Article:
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Figure 3. Reducing switching frequency and output inductance in 48 V to 12 V regulated converters


The 600 W prototype board of Figure 4 demonstrates the effectiveness of this solution: the first and second stages each have a peak efficiency above 99 percent, resulting in an overall peak efficiency of approximately 98 percent and achieving a power density of 1 kW per cubic inch. The balancing inductor is located between the two flying capacitors, so this board design is easy to implement. High efficiency in the first stage is enabled by using Infineon’s OptiMOS™ power MOSFETs 40 V Source-Down and OptiMOS™ power MOSFETs 25 V Drain-Down for the second stage. Both stages are controlled using Infineon’s XDP™ XDPP1100 digital controller in a 4 mm x 4 mm package with PMBus capability.

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Figure 4. The 600 W 48 V to 12 V DR-HSC prototype board from Infineon


RHSC: semi-regulation enabling extreme power density for the 48 V to 12 V

Infineon’s 4:1 RHSC-regulated converter combines the high power density of an autotransformer with the regulation capability of a boost converter. These topologies are often called Sigma (commonly used to express a summation) or ISOP (Input-Series, Output-Parallel). In fact, the input current of these blocks is the same, while the outputs are shorted.

As shown in Figure 5, the input voltage is split in favor of the unregulated converter so that 80 percent of the processed power flows through a high-efficiency and high-density path. Only 20 percent of the power is used to regulate 12 V.

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Figure 5. Infineon’s 48 V to 12 V RHSC-regulated converter


As a result, the total converter efficiency is a weighted mean of the input voltages, therefore dominated by the high-efficiency block. Differently from the classical Sigma converter, the Sigma capacitors Cs1 and Cs2 enforce the input-series behavior, as shown in Figure 6.

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Figure 6. Infineon’s RHSC 48 V to 12 V topology overview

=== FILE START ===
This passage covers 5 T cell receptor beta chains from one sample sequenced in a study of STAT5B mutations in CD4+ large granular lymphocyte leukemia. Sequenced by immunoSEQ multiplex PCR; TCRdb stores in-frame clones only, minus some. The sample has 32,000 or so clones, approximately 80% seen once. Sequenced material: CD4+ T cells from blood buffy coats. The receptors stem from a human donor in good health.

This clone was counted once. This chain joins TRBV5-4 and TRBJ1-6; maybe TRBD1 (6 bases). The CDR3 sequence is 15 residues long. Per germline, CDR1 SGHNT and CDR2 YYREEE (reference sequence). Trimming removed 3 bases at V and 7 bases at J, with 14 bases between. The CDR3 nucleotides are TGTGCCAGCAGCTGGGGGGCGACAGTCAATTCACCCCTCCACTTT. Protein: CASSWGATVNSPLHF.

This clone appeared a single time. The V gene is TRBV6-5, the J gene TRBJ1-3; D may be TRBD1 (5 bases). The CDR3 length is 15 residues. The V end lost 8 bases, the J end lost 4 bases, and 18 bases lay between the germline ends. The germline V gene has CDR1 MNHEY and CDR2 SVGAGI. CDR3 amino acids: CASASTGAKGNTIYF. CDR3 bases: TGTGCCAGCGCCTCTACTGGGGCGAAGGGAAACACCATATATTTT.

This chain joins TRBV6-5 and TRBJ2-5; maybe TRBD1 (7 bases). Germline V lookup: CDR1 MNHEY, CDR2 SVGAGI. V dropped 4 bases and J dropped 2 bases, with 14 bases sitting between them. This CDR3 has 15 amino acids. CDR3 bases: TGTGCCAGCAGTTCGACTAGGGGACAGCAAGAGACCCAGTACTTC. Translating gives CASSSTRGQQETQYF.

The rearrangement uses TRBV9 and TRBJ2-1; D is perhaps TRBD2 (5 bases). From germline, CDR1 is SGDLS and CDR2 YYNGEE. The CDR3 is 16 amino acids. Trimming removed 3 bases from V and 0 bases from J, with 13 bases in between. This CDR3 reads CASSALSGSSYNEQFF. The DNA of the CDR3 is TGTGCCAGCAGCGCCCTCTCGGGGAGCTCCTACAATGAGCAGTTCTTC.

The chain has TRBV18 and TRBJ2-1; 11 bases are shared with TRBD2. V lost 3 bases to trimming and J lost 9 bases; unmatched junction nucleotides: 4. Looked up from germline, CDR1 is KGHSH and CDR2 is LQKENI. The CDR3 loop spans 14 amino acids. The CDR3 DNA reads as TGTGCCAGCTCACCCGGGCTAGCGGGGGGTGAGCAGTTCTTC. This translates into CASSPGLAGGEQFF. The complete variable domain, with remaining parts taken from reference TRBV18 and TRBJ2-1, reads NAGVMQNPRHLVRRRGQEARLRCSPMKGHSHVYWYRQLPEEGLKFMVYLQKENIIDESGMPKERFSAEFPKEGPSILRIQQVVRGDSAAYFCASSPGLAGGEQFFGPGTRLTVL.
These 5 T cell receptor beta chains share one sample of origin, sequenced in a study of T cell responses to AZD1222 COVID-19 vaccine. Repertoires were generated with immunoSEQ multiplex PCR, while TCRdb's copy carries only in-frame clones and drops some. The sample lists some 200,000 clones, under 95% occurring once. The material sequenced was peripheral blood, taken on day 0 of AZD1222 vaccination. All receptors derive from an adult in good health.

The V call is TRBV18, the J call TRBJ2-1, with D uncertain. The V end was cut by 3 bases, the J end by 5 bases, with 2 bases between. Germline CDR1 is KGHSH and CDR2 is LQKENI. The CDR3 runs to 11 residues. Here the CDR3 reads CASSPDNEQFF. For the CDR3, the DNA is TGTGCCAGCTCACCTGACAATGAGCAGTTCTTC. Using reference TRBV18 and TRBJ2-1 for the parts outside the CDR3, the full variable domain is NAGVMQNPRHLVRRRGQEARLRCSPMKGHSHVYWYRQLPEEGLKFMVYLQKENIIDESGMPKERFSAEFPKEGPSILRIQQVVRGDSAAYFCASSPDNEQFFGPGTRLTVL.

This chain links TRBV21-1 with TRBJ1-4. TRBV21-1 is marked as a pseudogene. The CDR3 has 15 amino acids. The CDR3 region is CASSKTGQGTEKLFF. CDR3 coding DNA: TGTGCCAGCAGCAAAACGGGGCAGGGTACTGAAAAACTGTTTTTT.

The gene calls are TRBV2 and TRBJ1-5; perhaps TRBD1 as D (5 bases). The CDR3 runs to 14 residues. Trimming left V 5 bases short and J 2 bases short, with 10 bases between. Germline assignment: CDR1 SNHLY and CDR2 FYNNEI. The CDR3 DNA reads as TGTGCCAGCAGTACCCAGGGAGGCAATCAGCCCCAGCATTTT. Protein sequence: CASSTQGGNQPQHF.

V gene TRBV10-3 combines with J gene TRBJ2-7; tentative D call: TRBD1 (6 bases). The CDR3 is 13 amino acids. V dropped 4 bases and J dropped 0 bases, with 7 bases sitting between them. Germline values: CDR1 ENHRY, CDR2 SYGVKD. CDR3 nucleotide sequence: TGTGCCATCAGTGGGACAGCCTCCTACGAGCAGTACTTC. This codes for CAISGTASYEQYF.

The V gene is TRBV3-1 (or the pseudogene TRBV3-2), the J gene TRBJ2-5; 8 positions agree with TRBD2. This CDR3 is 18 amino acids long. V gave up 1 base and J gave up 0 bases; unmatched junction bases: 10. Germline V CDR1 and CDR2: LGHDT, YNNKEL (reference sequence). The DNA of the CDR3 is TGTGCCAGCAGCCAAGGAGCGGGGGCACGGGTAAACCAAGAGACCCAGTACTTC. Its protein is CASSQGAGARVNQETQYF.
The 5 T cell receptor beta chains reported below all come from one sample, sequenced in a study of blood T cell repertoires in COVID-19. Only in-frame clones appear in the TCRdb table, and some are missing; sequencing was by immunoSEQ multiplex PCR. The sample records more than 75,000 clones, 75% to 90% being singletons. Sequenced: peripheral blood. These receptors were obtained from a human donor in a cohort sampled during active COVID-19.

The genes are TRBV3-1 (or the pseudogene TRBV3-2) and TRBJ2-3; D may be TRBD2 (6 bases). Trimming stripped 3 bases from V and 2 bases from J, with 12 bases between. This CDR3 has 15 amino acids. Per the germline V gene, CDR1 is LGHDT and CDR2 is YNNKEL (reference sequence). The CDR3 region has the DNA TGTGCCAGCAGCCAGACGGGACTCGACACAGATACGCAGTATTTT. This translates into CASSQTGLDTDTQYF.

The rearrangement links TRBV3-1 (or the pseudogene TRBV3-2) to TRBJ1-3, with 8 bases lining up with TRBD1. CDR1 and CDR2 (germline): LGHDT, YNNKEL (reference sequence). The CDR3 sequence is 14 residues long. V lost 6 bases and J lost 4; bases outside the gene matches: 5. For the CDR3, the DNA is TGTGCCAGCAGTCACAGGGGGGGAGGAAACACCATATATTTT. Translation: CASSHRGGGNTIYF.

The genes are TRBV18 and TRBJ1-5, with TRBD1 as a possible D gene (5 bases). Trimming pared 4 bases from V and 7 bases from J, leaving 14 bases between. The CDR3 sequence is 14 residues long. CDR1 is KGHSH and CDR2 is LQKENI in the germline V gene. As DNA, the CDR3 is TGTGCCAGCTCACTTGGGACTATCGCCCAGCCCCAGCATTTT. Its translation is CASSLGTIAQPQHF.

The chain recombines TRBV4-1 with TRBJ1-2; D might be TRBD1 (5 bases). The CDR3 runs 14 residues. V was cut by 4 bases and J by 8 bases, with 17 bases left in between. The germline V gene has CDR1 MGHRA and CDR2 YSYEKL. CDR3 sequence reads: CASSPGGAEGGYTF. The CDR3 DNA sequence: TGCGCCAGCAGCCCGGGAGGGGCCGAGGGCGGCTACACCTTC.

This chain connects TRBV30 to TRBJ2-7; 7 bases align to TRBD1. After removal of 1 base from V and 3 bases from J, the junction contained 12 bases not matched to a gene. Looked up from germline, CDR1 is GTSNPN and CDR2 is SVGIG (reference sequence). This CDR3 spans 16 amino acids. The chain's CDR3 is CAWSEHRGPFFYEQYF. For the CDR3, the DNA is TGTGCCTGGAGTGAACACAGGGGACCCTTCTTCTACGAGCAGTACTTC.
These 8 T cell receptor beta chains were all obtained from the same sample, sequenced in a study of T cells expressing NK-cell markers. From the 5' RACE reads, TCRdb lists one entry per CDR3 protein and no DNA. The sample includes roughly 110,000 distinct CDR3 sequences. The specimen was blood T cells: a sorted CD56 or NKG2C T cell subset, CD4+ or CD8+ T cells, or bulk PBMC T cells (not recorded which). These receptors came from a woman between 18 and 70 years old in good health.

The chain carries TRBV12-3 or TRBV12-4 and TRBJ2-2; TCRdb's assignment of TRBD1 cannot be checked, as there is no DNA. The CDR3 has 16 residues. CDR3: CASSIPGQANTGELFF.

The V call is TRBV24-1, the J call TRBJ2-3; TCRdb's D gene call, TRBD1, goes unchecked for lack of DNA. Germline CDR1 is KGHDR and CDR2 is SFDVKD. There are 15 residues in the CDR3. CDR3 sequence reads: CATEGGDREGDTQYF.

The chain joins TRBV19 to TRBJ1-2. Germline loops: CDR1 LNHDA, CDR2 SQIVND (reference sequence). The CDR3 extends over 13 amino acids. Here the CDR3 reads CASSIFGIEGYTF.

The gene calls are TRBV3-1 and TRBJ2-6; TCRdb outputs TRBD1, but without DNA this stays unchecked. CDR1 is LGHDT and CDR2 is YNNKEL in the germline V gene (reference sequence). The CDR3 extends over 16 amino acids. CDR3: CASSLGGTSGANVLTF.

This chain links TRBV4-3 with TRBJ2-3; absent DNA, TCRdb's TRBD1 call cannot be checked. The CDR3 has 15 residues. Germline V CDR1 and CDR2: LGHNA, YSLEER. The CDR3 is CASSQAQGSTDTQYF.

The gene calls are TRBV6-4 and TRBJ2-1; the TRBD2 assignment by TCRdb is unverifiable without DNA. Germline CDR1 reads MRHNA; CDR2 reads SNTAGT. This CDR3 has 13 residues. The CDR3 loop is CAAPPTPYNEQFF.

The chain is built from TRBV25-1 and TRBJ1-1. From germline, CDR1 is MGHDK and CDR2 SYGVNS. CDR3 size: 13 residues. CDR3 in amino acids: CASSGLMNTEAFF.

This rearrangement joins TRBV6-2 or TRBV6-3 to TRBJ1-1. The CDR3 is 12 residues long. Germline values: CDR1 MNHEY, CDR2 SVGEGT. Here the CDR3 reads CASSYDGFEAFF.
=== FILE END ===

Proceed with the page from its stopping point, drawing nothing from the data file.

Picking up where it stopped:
Most power flows from 48 V to 12 V through the 4:1 resonant and unregulated block called HSC. MOSFETs in the low-voltage domain (left-hand side) operate in hard switching, while the higher-voltage domain (right-hand side) features resonant currents and zero voltage switching.

Resonance occurs between the capacitors and the leakage inductance of the autotransformer, implemented with full interleaving thanks to the lack of functional isolation need. This topology delivers high efficiency and power density – for example, temperatures at 1 kW do not exceed 60°C with fan cooling. In addition, 80 percent of power flows through the autotransformer, and since HSC power MOSFETs are soft-switched, they don’t suffer from switching losses. This also means that Infineon best-in-class Source-Down MOSFETs can be used.

The equivalent voltage supply of the boost block ranges from ground to 12 V. This converter provides full 12 V regulation between Vin = 48 V to 60 V, becoming a fixed-ratio 4:1 below 48 V. It provides 97.5 to 98 percent full load efficiency up to 1.2 kW (1.6 kW peak), achieving a high power density of 1.2 kW per cubic inch.


Infineon’s DR-HSC and RHSC converters are the right choice when a regulated 12 V rail is needed in a 48 V Data Center. DR-HSC offers layout flexibility and a low profile. On the other hand, the RHSC topology exploits the power delivery of the output autotransformer, meaning board size can be reduced through vertical size utilization, thus shrinking the overall solution footprint. In addition, this topology can replace existing fixed-ratio IBCs with comparable density and efficiency. Both topologies can achieve high efficiency and power density in regulated IBCs for 48 V to 12 V data center applications, and Infineon’s XDP™ XDPP1100 controller can fully handle both.